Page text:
Editor’s Note: The following notes on the 2017-18 snow and ice control program are courtesy of the city of Hudson.

Hudson’s roadways traverse 25 square miles, consisting of more than 350 lane miles and 230 cul-de-sacs. Seasonal snowfall averages 76 inches per year, but snowfall frequently varies within the city. 

Northern neighborhoods and hilltops that are just inside Ohio’s primary snowbelt can receive larger amounts than areas south of downtown. Numerous hills, curves and bridges require additional attention during freeze and thaw cycles. 

Lake effect snow storms and multiple consecutive day snow events are common. Portions of Routes 8, 91 and 303 carry more than 40,000 vehicles per day. A small snow event can produce dangerous roads if not handled quickly and effectively.


The city’s salt dome holds approximately 3800 tons of road salt and is currently full in preparation for this winter season. There is an estimated 700 tons of additional road salt on the ground and ready for use. The city practices sensible salt best practices when treating roadways and uses an average of 9500 tons of s road salt each season.

Snow plow operators have access to liquid deicer that assists in treating both the salt as it is cast on the roads and in temperatures below 20 degrees. There is currently a 1,500-gallon supply in preparation for this season. The city is divided into 14 snow plow routes for maximum coverage.

Each of the mainline plow trucks services approximately 25 lane miles. The city’s 218 cul-de-sacs are cleared by much smaller sub-contracted trucks.

An experienced snow removal contractor handles snow removal for downtown, First & Main, North Main sidewalks, city buildings and parking lots and select school crosswalks. It takes approximately 90-100 tons of road salt 2-4 hours of time to treat the entire city one time through. This can vary depending on exact weather conditions.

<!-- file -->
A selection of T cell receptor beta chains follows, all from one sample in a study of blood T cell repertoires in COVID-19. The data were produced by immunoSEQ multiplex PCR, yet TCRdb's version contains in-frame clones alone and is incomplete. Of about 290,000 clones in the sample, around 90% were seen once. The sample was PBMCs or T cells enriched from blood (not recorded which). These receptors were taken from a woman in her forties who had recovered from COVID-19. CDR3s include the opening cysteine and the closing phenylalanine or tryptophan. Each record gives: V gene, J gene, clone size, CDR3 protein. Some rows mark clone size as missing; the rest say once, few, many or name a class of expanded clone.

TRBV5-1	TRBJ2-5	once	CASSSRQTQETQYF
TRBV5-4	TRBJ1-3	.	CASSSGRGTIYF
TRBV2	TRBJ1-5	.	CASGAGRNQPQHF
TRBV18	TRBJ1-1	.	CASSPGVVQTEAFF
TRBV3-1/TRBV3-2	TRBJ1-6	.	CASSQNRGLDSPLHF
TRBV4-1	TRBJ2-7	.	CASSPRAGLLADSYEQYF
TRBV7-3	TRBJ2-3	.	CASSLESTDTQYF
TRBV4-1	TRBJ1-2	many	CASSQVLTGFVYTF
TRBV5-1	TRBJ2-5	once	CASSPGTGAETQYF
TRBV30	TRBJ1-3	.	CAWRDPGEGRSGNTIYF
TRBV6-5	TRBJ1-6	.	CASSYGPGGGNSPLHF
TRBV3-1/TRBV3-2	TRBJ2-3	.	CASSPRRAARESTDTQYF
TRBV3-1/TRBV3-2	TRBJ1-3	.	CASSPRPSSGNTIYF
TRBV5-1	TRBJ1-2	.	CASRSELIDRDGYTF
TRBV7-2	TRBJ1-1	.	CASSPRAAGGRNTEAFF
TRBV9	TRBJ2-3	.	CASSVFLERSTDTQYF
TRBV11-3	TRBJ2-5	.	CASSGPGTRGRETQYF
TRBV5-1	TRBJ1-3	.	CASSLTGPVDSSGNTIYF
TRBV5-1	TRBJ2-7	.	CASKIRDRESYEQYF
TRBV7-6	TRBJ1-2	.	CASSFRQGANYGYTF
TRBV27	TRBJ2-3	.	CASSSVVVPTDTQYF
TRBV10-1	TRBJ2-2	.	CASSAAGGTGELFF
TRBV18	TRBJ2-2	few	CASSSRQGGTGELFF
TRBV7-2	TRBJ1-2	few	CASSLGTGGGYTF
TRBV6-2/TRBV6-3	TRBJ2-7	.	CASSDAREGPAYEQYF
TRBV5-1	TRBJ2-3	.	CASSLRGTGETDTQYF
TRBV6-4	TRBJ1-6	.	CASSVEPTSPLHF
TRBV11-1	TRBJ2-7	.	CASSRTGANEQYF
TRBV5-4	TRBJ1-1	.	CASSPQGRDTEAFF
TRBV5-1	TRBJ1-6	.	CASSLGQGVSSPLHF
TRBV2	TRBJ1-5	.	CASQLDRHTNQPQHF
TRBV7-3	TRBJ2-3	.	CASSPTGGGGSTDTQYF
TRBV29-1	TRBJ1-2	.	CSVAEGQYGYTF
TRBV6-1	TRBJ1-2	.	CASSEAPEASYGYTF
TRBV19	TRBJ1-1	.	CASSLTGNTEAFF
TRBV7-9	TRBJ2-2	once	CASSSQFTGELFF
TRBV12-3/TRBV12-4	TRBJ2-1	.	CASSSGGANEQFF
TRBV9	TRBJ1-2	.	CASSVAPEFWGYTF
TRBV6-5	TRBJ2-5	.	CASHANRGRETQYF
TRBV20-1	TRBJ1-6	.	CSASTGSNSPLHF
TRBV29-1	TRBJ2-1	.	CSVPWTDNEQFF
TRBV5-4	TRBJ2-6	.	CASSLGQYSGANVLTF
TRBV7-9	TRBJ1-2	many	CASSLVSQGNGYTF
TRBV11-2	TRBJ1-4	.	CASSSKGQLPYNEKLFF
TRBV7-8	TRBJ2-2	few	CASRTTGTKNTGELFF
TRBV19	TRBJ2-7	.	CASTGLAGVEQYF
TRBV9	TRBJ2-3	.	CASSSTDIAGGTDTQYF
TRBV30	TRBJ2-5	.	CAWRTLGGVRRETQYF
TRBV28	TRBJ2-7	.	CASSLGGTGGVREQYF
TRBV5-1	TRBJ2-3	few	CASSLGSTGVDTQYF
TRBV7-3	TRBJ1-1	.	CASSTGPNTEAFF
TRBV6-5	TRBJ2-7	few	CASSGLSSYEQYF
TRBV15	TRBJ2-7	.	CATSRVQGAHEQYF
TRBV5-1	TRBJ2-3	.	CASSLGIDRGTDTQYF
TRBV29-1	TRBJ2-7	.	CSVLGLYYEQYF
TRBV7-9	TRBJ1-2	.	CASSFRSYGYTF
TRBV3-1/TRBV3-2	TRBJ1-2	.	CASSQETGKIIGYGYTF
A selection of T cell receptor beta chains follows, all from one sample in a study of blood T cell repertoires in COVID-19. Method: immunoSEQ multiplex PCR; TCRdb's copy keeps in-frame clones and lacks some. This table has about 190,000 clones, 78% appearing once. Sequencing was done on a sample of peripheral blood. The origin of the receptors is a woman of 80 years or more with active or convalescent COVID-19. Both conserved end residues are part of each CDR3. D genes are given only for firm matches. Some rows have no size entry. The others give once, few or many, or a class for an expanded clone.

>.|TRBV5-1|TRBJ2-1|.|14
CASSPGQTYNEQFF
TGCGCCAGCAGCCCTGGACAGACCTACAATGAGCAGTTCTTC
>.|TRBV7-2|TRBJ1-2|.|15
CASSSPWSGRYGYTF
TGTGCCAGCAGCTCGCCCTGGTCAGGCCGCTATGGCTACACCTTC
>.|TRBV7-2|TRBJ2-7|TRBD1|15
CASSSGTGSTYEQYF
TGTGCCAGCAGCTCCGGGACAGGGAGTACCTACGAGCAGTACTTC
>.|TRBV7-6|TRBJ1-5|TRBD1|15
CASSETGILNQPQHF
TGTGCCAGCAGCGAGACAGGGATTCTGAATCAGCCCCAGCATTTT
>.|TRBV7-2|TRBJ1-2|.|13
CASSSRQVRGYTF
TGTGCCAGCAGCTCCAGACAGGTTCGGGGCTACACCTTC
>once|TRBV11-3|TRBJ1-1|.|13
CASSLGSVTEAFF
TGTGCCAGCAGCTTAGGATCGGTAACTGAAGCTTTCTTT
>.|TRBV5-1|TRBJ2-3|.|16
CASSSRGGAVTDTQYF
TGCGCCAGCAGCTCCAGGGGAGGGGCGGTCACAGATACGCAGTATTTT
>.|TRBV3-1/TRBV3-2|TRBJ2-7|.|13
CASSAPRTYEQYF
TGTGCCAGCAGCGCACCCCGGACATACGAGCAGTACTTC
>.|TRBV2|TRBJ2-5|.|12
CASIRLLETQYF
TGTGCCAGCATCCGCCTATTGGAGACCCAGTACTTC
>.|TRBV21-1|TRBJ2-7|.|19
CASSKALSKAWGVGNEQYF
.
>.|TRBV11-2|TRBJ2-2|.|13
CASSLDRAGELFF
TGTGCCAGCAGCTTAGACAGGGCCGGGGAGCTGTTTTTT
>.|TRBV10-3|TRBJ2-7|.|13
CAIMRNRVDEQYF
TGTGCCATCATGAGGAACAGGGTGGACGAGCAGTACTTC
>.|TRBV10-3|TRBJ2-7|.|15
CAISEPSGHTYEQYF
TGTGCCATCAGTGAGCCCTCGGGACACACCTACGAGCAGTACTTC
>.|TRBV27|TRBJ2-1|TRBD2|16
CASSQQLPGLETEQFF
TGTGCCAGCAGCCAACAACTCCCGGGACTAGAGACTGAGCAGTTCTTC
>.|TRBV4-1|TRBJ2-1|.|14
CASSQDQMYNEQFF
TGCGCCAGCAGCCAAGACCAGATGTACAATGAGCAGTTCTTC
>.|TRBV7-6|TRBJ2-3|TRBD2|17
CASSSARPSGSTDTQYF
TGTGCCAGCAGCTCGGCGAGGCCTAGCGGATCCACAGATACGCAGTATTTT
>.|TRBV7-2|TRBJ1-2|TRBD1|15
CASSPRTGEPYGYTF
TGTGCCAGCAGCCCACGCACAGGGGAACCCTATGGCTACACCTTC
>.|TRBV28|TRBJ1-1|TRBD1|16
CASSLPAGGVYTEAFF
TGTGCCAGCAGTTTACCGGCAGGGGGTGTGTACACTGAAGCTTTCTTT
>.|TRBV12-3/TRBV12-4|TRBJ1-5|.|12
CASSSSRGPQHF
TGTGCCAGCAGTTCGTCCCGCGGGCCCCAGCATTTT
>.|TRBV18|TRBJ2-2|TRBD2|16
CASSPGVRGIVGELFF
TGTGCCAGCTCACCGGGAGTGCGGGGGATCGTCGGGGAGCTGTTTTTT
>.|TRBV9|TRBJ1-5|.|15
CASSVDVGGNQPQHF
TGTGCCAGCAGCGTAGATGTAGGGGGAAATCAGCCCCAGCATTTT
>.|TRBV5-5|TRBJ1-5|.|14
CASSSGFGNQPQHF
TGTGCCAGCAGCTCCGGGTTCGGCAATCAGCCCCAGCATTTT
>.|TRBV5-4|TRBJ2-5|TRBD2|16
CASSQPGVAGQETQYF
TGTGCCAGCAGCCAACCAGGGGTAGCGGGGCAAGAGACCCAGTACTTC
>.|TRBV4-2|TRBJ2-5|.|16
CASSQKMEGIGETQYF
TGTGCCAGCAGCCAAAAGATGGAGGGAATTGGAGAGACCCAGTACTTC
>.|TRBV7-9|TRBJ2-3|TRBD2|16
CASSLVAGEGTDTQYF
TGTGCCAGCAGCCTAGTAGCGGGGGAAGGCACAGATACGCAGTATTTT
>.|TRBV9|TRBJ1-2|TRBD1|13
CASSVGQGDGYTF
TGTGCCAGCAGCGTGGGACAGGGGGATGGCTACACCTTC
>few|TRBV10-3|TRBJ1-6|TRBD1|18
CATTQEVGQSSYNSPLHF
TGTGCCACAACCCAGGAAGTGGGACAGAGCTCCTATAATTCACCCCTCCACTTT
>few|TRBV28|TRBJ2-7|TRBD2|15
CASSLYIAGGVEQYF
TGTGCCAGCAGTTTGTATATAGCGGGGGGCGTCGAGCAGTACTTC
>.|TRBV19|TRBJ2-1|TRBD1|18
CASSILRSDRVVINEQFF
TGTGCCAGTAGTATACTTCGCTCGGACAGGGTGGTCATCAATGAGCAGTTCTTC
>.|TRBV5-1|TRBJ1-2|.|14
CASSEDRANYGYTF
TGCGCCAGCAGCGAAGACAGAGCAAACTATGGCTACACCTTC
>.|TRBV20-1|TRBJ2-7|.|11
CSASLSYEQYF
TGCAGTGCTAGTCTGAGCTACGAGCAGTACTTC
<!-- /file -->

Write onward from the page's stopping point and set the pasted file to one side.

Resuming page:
All Public Works employees work during snow emergencies. Fourteen main drivers, six reserve drivers from water department and assistant superintendents and 10 potential relief drivers from Public Power are trained and available to assist.

All mainline trucks are equipped with computerized programmable salt application systems that assist with the proper application rates and the conservation of materials. Each snowplow truck is equipped with GPS tracking system to monitor speed, location and progress.

One new Freightliner 1,800-gallon tanker truck will apply environmentally friendly and less corrosive Aqua Salina Plus to pre-treat main routes, bridges, curves and hills. This new truck is a hook lift type truck that will serve as a 10-foot dump truck for summer construction activities once snow and ice control duties are completed.

All plows "float" over the roadway surface using a hydraulic valve balancing system to reduce wear on roadways and plow edges. All new trucks purchased in Public Works have plow capacity for emergency events.


1) Primary Routes / Main Roads

2) Neighborhood / Subdivision / Secondary Roads - (includes one outside pass through cul-de-sacs)

3) Back to Primary Routes / Main Roads

4) Back to Subdivisions

5) Clear cul-de-sacs, bubbles, dead end streets

6) Clear median cross-overs

Note: Above standard operations can be modified based on actual weather conditions and both materials and labor resources.

Trucks plow snow from the middle of the street to the curbside. The snow will land in front of driveways. Be prepared to clear driveway aprons and sidewalk sections. Please do not park cars on the street during snow events. This helps reduce the potential of a vehicle being "snowed in." Do not place garbage cans in the street where the snowplow has to maneuver around them.

Do not blow/?plow snow into the street – Hudson codified ordinance Chapter 860.

Do not plow snow into the center of the cul-de-sac, or block hydrants.

A good mailbox installation (45" to 48" above roadway) is tall enough to escape most heavy snow damage.

A four by four wooden post buried 18 inches deep serves as a sturdy mailbox post. Check the city website for mailbox policy information. Residents may also review helpful information at www.hudson.oh.us under "Services" and then select "Snow and Ice Control."